27. Surette ME, Whelan J, Broughton KS, Kinsella JE: Evidence for mechanism of the hypotriglyceridemic effect of n-3 polyunsaturated fatty acids. Biochim Biophys Acta. 1992, 1126: 199-205. 10.1016/0005-2760(92)90291-3

    Article  CAS  PubMed  Google Scholar 

  28. Walton PA, Possmayer F: Mg2+−dependent phosphatidate phosphohydrolase of rat lung: development of an assay employing a defined chemical substrate which reflects the phosphohydrolase activity measured using membrane-bound substrate. Anal Biochem. 1985, 151: 479-486. 10.1016/0003-2697(85)90208-8

    Article  CAS  PubMed  Google Scholar 

  29. Kelley DS, Nelson GJ, Hunt JE: Effect of prior nutritional status on the activity of lipogenic enzymes in primary monolayer cultures of rat hepatocytes. Biochem J. 1986, 235: 87-90.

    Article  PubMed Central  CAS  PubMed  Google Scholar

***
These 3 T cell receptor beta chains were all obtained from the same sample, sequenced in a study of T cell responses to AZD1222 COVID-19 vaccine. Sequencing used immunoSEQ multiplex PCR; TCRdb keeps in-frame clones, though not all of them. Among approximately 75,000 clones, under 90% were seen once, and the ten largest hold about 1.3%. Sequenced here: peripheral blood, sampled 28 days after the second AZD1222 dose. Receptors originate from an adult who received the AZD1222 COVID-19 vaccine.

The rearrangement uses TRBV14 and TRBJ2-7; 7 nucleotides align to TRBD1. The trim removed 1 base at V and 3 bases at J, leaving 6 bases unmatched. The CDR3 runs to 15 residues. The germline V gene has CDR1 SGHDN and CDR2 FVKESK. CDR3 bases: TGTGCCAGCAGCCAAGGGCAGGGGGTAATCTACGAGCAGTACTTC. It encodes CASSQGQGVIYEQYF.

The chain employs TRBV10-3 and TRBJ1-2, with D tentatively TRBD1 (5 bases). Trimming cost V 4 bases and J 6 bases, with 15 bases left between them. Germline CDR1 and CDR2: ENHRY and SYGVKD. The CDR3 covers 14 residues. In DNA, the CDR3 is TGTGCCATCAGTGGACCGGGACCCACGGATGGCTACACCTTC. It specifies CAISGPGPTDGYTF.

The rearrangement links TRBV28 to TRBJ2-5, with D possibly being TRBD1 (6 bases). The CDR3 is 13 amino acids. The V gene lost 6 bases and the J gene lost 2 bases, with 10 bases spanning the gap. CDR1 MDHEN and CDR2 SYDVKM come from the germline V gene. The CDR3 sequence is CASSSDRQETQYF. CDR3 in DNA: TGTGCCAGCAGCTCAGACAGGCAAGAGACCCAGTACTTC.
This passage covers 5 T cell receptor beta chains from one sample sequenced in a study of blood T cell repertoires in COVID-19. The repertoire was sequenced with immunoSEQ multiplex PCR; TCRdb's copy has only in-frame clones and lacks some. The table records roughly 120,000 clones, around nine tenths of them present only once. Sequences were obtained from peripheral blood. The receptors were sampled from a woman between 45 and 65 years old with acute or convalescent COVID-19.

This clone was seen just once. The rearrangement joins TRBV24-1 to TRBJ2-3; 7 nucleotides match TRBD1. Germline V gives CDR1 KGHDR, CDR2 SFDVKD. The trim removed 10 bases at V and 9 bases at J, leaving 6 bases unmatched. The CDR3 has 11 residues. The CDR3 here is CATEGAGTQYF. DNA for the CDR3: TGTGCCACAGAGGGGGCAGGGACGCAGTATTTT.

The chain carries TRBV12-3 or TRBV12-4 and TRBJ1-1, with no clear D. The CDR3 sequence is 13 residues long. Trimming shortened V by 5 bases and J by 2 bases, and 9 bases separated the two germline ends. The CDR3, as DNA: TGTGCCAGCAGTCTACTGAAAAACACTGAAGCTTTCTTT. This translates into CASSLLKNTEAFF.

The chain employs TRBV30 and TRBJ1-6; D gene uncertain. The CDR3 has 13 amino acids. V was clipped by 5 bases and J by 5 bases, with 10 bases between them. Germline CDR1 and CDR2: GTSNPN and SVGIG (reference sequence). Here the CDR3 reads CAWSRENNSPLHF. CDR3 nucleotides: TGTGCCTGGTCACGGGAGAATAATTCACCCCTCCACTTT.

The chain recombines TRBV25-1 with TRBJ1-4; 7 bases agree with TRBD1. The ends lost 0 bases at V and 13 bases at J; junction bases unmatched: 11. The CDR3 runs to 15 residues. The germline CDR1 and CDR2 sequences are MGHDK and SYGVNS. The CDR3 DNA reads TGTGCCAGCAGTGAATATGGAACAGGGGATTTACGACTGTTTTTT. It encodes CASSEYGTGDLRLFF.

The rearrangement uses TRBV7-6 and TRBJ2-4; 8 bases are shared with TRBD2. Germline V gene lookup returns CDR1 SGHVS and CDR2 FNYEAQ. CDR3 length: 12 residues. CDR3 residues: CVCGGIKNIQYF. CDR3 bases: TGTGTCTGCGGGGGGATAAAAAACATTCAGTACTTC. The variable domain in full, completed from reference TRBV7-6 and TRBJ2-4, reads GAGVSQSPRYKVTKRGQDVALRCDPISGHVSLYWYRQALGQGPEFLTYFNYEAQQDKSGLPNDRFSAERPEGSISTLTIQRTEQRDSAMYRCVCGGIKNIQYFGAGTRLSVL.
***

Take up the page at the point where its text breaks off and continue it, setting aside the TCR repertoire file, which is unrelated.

30. Kelley DS, Kletzien RF: Ethanol modulation of the hormonal and nutritional regulation of glucose 6-phosphate dehydrogenase activity in primary cultures of rat hepatocytes. Biochem J. 1984, 217: 543-549.

    Article  PubMed Central  CAS  PubMed  Google Scholar 

  31. Ochoa S: “Malic”-enzyme. Methods Enzymol. 1955, 1: 739-753.

    Article  CAS  Google Scholar 

  32. Lazarow PB: Assay of peroxisomal beta-oxidation of fatty acids. Methods Enzymol. 1981, 72: 315-319.

    Article  CAS  PubMed  Google Scholar 

  33. Manabe M, Abe T, Nozawa M, Maki A, Hirata M, Itakura H: New substrate for determination of serum lecithin: cholesterol acyltransferase. J Lipid Res. 1997, 28: 1206-1215.

    Google Scholar 

  34. Ikeda I, Wakamatsu K, Inayoshi A, Imaizumi K, Sugano M, Yazawa K: Alpha-Linolenic, eicosapentaenoic and docosahexaenoic acids affect lipid metabolism differently in rats. J Nutr. 1994, 124: 1898-1906.

    CAS  PubMed  Google Scholar 

  35. Sato M, Yoshida S, Nagao K, Imaizumi K: Superiority of dietary safflower oil over olive oil in lowering serum cholesterol and increasing hepatic mRNAs for the LDL receptor and cholesterol 7α-hydroxylase in exogenously hypercholesterolemic (ExHC) rats. Biosci Biotechnol Biochem. 2000, 64: 1111-1117. 10.1271/bbb.64.1111